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P1215 Women and Heart Disease

THE SYMPTOMS OF HEART DISEASE The symptoms of heart disease can vary with severity. Some people with heart disease have no symptoms, some have episodes of mild chest pain or angina, and some have more severe chest pain. If too little oxygenated blood reaches the heart, a person will experience chest pain called angina. When the blood supply is completely cut off, the result is a heart attack, and the heart muscle begins to die. Some persons may have a heart attack and never recognize the symptoms. This is called a “silent” heart attack. Each year, more than 200,000 women die from heart attacks. For many women, though, a heart attack may feel like a strange discomfort in the back, chest tightness or chest heaviness, or some other easily ignored sign, instead of crushing chest pain. Studies confirm that heart disease may differ in women in ways that doctors may not realize. Heart disease, in some women, doesn’t occur from obvious blockages in arteries as it does in men. Instead, for women, plaque may spread evenly along the artery wall or in the smaller arteries—areas hidden from an angiogram, the standard imaging test that measures blood flow in the big arteries. In women with this problem, which is called coronary microvascular syndrome, blood flow to the heart falls dangerously low. But they don’t often feel the “elephanton the-chest” pain that takes place when large arteries shut down. Instead, they may have subtle symptoms. They may feel pressure or squeezing or shortness of breath. Symptoms may even pop up elsewhere in the body, such as the jaw. (This symptom of jaw pain can also appear in men having a heart attack.) Many women with microvascular disease may continue to have symptoms and become sicker. They may be at an increased risk for heart attack within five years. For many women a heart attack may feel like a strange discomfort in the back, or some other easily ignored sign, instead of crushing chest pain. Is it angina or a heart attack? Angina usually goes away after a few minutes of rest. If you have never had angina before or if the following symptoms last for more than a few minutes, or if they go away and come back, you could be having a heart attack. Call 911 right away! 77 Discomfort, aching, tightness or pressure that comes and goes. This may be in the chest, back, abdomen, arm, shoulder, neck or jaw. 77 Feeling much more tired than usual, for no clear reason. 77 Becoming breathless while doing some activity that used to be easy. 77 Heartburn, nausea or a burning feeling that seems unrelated to food. C H A P T E R 1 6 abcardio.org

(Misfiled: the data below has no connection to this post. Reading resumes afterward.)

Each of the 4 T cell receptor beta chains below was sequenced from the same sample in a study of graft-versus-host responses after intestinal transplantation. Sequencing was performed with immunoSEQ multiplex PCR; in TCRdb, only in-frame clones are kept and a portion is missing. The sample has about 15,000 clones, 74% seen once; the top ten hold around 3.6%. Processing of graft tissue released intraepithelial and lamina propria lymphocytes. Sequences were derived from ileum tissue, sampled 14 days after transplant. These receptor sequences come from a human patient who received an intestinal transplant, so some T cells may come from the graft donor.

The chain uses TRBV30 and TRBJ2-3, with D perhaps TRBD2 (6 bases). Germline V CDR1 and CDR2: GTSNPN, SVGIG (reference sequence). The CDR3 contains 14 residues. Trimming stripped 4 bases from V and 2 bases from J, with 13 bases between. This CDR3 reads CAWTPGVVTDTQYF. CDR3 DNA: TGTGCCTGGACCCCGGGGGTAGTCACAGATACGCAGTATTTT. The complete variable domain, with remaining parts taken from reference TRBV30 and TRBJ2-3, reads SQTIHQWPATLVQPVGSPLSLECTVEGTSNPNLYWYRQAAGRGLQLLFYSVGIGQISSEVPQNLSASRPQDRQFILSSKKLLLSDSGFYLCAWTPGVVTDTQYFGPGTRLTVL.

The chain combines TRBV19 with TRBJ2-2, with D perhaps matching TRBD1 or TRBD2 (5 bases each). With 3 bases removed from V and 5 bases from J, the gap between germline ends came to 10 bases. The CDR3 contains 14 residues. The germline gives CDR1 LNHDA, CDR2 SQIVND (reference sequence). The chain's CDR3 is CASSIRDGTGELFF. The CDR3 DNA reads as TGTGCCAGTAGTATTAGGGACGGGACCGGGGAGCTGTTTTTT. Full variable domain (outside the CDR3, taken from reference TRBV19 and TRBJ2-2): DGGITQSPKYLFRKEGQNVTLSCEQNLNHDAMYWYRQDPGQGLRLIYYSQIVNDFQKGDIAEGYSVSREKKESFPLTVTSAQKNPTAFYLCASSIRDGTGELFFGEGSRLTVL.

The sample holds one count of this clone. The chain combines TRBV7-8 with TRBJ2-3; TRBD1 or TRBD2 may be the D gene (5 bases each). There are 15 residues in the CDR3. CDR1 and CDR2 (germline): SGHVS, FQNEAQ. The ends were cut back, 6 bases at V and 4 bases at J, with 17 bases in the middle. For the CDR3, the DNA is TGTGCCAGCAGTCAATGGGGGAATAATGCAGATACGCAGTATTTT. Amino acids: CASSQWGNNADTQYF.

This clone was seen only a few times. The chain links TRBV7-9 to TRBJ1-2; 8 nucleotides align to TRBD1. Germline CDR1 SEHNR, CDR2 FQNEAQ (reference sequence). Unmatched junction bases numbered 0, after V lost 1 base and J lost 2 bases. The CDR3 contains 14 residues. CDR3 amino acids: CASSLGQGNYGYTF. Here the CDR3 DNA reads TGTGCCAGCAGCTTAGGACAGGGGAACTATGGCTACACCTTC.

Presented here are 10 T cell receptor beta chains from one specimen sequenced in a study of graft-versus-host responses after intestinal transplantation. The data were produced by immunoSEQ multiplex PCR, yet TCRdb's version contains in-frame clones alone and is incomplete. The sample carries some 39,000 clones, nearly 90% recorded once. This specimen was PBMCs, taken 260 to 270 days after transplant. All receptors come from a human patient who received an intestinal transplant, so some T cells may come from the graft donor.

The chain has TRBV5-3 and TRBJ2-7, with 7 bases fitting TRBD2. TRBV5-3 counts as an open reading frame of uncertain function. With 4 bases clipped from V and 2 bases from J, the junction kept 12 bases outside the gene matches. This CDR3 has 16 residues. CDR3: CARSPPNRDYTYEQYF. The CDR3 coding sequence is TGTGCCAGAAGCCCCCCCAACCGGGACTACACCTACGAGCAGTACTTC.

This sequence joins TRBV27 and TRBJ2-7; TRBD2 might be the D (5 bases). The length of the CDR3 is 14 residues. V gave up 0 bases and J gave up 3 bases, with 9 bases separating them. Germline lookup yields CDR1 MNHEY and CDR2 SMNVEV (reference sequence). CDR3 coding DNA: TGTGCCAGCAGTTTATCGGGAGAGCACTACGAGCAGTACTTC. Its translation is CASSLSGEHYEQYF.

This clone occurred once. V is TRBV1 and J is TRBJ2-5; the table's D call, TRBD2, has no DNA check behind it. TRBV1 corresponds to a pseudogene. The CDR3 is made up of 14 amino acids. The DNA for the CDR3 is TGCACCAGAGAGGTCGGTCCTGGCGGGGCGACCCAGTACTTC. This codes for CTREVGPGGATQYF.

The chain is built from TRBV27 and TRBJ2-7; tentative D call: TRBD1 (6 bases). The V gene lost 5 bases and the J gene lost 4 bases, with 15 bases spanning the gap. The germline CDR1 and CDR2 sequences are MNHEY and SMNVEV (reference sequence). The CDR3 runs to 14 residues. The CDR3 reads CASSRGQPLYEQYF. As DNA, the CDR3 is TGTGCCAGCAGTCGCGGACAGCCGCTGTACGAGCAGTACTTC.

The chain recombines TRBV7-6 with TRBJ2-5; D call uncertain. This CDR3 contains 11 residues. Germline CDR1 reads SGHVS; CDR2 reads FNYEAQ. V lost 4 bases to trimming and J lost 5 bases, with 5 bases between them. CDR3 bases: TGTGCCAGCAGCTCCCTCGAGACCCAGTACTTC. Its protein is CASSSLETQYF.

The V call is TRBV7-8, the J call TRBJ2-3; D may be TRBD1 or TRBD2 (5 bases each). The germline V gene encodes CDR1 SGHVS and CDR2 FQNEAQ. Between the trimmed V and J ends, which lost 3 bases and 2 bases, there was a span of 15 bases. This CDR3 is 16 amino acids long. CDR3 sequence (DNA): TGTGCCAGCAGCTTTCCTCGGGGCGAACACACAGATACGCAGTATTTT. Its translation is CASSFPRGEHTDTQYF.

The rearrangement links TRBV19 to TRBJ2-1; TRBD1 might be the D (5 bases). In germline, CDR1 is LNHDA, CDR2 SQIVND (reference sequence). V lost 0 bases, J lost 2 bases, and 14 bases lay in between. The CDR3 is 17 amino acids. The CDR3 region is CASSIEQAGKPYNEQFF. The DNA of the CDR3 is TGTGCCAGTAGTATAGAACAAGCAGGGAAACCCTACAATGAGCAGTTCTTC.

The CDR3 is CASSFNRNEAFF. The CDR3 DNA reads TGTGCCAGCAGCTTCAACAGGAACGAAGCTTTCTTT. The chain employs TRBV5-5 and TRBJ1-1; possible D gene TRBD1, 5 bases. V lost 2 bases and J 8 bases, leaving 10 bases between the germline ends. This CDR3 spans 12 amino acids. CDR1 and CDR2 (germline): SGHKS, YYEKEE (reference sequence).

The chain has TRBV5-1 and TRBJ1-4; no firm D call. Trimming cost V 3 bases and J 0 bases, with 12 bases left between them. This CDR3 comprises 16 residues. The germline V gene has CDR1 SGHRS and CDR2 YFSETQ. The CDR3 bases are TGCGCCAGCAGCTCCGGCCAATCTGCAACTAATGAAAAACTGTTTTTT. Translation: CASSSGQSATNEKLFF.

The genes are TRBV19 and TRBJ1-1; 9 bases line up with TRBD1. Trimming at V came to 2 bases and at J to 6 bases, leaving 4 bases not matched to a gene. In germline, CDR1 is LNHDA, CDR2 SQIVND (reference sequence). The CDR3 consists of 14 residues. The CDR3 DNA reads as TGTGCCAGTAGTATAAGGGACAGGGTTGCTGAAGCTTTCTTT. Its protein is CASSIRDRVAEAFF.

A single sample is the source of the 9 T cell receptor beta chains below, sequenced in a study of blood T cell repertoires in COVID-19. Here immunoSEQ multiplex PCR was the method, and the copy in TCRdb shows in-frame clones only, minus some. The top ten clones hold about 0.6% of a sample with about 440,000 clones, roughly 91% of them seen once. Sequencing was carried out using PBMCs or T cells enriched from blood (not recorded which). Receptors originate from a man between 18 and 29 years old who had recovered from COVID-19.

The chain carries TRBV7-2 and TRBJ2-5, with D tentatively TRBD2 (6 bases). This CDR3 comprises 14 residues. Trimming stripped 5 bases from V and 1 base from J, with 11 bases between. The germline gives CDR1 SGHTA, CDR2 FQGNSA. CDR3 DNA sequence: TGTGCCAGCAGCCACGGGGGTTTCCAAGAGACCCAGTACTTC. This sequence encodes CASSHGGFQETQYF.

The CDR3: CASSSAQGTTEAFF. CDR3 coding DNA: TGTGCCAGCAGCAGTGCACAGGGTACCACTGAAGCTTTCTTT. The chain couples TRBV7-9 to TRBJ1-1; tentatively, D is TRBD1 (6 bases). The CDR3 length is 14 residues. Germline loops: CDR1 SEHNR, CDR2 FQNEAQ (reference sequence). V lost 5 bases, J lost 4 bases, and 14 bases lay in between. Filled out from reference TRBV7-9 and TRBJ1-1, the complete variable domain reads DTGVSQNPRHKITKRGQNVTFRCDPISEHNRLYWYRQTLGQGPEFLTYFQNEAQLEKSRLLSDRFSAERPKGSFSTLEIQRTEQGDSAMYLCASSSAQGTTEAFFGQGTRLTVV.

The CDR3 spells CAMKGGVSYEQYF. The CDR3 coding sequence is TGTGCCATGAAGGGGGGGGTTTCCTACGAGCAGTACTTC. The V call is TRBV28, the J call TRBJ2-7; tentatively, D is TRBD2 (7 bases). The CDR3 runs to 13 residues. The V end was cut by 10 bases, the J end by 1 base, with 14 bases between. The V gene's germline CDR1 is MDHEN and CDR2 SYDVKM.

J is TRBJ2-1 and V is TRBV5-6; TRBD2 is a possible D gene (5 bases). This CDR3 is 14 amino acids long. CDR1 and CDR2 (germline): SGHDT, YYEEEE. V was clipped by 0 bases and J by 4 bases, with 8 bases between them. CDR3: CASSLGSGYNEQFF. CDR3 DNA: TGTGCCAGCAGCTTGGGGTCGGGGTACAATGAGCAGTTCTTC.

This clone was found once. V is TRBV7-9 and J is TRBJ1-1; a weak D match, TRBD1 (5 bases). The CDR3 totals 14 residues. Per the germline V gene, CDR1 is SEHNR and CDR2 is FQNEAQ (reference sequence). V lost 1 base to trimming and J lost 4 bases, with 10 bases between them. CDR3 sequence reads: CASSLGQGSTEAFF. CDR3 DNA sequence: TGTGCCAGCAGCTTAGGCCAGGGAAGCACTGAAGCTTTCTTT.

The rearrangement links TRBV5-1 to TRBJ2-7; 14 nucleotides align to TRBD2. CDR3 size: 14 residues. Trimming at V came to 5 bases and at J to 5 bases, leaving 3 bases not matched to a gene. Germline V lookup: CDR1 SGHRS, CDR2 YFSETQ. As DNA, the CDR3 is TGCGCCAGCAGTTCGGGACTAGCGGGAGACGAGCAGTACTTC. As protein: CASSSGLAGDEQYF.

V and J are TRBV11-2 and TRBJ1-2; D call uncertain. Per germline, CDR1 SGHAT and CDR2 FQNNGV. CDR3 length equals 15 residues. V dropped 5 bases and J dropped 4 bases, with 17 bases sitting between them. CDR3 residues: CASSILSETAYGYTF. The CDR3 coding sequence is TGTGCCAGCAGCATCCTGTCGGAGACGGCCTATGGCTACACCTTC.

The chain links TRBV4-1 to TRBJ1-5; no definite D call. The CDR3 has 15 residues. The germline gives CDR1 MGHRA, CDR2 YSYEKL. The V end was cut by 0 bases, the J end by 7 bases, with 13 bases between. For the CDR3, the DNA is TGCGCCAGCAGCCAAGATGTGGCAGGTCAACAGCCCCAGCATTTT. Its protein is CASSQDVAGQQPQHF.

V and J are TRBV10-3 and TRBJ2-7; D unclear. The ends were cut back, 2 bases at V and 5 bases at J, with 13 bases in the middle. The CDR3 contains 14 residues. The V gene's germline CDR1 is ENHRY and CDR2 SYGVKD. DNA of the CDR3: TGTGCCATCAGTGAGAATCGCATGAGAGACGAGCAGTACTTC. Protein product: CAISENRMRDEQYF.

P1215 Women and Heart Disease
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